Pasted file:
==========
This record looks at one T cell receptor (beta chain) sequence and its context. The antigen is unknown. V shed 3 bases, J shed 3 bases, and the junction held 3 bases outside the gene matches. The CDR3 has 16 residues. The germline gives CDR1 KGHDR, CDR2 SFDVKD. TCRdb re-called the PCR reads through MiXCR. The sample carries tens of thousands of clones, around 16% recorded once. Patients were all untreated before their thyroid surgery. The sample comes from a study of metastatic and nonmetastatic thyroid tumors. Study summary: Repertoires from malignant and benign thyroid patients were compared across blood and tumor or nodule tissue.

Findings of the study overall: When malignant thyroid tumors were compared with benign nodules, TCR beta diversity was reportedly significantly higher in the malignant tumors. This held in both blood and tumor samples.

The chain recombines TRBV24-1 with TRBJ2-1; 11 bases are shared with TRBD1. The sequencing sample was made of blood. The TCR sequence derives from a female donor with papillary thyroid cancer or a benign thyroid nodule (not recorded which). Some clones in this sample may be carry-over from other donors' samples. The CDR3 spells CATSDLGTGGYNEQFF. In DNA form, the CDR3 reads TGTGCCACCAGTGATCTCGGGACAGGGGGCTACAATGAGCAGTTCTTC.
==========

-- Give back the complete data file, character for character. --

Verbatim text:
This record looks at one T cell receptor (beta chain) sequence and its context. The antigen is unknown. V shed 3 bases, J shed 3 bases, and the junction held 3 bases outside the gene matches. The CDR3 has 16 residues. The germline gives CDR1 KGHDR, CDR2 SFDVKD. TCRdb re-called the PCR reads through MiXCR. The sample carries tens of thousands of clones, around 16% recorded once. Patients were all untreated before their thyroid surgery. The sample comes from a study of metastatic and nonmetastatic thyroid tumors. Study summary: Repertoires from malignant and benign thyroid patients were compared across blood and tumor or nodule tissue.

Findings of the study overall: When malignant thyroid tumors were compared with benign nodules, TCR beta diversity was reportedly significantly higher in the malignant tumors. This held in both blood and tumor samples.

The chain recombines TRBV24-1 with TRBJ2-1; 11 bases are shared with TRBD1. The sequencing sample was made of blood. The TCR sequence derives from a female donor with papillary thyroid cancer or a benign thyroid nodule (not recorded which). Some clones in this sample may be carry-over from other donors' samples. The CDR3 spells CATSDLGTGGYNEQFF. In DNA form, the CDR3 reads TGTGCCACCAGTGATCTCGGGACAGGGGGCTACAATGAGCAGTTCTTC.